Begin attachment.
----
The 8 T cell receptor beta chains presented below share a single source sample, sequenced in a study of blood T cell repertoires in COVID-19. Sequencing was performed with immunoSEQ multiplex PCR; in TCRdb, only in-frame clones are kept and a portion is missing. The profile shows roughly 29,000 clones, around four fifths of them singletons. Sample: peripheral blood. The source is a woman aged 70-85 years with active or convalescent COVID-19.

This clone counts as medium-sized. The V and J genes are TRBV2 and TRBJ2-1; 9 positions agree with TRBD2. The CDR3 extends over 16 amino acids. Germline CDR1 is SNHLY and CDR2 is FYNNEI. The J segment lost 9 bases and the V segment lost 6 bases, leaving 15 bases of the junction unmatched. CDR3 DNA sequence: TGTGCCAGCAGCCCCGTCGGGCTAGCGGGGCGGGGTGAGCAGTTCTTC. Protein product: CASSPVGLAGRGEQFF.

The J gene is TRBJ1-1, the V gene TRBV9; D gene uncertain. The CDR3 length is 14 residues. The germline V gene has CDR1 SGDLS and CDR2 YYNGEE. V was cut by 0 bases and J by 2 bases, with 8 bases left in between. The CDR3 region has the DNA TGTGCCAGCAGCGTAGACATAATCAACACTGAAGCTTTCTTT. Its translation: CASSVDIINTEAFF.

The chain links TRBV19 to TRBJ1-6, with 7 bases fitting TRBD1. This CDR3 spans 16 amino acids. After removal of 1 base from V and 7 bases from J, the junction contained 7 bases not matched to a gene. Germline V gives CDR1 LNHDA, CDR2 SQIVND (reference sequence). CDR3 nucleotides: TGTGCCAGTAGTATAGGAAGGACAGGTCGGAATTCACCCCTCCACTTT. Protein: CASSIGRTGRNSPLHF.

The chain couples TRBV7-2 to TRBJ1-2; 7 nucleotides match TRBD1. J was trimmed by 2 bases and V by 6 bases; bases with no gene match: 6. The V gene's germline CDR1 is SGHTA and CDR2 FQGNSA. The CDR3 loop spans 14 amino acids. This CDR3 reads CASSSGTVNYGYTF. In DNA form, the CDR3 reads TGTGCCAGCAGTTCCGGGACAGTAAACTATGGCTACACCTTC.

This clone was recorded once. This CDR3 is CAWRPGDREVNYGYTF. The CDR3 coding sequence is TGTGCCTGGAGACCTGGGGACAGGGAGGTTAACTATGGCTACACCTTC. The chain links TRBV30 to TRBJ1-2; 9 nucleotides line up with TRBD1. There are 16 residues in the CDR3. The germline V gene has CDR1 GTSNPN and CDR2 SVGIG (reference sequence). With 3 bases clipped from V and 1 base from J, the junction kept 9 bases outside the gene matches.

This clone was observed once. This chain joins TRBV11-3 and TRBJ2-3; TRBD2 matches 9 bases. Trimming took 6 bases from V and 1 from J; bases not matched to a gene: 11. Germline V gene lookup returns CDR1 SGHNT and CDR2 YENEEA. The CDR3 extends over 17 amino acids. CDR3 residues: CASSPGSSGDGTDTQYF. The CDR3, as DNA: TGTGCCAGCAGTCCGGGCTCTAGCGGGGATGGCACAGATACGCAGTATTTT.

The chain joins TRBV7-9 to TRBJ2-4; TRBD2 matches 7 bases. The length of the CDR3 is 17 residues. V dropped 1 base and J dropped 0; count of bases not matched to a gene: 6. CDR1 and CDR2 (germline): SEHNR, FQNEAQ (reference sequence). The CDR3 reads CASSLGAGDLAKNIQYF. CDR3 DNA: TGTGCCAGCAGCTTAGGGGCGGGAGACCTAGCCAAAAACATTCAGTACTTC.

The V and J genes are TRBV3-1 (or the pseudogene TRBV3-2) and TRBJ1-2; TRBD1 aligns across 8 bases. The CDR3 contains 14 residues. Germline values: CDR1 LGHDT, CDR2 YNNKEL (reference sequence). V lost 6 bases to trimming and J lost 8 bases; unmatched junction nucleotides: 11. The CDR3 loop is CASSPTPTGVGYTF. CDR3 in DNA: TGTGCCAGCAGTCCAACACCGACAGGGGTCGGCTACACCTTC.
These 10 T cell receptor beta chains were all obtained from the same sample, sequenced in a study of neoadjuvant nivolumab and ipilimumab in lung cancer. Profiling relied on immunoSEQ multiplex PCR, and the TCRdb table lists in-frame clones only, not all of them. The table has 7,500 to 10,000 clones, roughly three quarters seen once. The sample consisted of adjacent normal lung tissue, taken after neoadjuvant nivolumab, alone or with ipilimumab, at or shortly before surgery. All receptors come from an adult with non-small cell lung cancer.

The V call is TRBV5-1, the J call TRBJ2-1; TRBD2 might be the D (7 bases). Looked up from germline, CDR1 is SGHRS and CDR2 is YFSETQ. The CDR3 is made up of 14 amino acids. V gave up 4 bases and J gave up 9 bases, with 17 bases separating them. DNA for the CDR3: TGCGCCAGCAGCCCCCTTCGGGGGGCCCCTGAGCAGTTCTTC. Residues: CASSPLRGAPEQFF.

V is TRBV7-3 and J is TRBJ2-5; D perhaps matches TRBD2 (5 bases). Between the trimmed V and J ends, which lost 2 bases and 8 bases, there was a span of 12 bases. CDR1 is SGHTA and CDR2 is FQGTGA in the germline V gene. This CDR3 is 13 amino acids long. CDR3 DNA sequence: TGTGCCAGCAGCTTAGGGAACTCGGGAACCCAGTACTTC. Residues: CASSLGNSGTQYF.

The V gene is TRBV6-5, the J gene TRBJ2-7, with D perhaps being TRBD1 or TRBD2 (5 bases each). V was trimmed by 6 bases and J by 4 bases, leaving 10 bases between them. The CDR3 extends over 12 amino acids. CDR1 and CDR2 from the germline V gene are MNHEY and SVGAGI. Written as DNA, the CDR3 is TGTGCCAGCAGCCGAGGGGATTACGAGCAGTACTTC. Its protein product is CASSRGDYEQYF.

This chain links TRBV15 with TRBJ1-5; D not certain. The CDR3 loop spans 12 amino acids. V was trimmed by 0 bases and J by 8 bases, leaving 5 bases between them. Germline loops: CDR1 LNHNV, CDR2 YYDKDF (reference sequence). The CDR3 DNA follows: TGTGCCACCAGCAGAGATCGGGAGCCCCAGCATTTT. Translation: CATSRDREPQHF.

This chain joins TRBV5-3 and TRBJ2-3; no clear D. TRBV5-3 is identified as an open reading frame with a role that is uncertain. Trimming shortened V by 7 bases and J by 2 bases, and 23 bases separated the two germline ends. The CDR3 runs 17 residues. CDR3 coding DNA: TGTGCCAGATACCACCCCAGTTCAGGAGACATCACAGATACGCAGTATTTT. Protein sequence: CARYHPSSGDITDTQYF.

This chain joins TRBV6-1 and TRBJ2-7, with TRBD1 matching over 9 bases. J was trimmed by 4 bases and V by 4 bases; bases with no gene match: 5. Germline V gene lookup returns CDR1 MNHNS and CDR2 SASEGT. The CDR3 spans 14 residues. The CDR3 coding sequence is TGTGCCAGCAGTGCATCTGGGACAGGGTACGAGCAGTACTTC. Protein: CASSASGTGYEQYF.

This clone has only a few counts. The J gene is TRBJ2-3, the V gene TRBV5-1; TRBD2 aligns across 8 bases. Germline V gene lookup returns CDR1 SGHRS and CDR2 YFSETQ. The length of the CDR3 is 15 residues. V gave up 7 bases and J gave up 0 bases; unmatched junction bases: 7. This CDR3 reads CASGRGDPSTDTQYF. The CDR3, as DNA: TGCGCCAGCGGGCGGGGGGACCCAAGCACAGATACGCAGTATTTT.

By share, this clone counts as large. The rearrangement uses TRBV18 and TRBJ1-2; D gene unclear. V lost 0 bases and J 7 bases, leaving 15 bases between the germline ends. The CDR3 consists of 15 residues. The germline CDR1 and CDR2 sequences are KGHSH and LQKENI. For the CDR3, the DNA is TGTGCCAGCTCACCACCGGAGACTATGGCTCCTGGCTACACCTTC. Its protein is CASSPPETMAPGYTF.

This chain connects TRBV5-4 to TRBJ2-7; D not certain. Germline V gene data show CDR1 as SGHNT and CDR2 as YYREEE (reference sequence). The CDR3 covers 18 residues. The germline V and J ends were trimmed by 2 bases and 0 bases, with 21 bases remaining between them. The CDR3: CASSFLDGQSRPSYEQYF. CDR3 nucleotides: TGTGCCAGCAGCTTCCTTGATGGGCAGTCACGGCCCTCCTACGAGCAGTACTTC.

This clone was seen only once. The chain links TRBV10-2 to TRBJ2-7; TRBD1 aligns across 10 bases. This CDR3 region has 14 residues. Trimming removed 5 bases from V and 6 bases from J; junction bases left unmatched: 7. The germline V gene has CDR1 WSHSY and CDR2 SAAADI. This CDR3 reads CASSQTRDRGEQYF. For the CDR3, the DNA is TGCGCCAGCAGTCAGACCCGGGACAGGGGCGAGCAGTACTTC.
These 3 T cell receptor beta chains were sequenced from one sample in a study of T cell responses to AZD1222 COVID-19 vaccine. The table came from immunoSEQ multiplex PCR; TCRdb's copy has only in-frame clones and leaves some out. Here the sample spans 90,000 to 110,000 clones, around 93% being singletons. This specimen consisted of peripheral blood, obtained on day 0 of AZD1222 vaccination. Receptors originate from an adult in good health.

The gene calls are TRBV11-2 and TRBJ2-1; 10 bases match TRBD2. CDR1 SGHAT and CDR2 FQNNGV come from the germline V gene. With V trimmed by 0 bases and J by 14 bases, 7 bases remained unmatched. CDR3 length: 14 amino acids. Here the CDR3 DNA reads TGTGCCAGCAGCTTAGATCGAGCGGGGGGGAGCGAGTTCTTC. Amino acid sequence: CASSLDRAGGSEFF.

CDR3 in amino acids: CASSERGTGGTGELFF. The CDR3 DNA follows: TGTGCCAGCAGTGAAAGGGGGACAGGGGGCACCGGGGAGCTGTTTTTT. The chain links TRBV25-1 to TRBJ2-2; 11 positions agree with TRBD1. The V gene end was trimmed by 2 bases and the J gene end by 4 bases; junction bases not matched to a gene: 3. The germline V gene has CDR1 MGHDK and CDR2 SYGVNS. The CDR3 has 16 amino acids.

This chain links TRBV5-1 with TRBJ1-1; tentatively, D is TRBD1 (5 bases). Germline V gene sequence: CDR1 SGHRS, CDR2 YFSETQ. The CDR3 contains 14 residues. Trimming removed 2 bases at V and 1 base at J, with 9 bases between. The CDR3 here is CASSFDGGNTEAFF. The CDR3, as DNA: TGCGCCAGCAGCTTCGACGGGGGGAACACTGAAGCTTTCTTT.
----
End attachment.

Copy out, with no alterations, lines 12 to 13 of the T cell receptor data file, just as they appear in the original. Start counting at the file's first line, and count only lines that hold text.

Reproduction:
V is TRBV7-3 and J is TRBJ2-5; D perhaps matches TRBD2 (5 bases). Between the trimmed V and J ends, which lost 2 bases and 8 bases, there was a span of 12 bases. CDR1 is SGHTA and CDR2 is FQGTGA in the germline V gene. This CDR3 is 13 amino acids long. CDR3 DNA sequence: TGTGCCAGCAGCTTAGGGAACTCGGGAACCCAGTACTTC. Residues: CASSLGNSGTQYF.

The V gene is TRBV6-5, the J gene TRBJ2-7, with D perhaps being TRBD1 or TRBD2 (5 bases each). V was trimmed by 6 bases and J by 4 bases, leaving 10 bases between them. The CDR3 extends over 12 amino acids. CDR1 and CDR2 from the germline V gene are MNHEY and SVGAGI. Written as DNA, the CDR3 is TGTGCCAGCAGCCGAGGGGATTACGAGCAGTACTTC. Its protein product is CASSRGDYEQYF.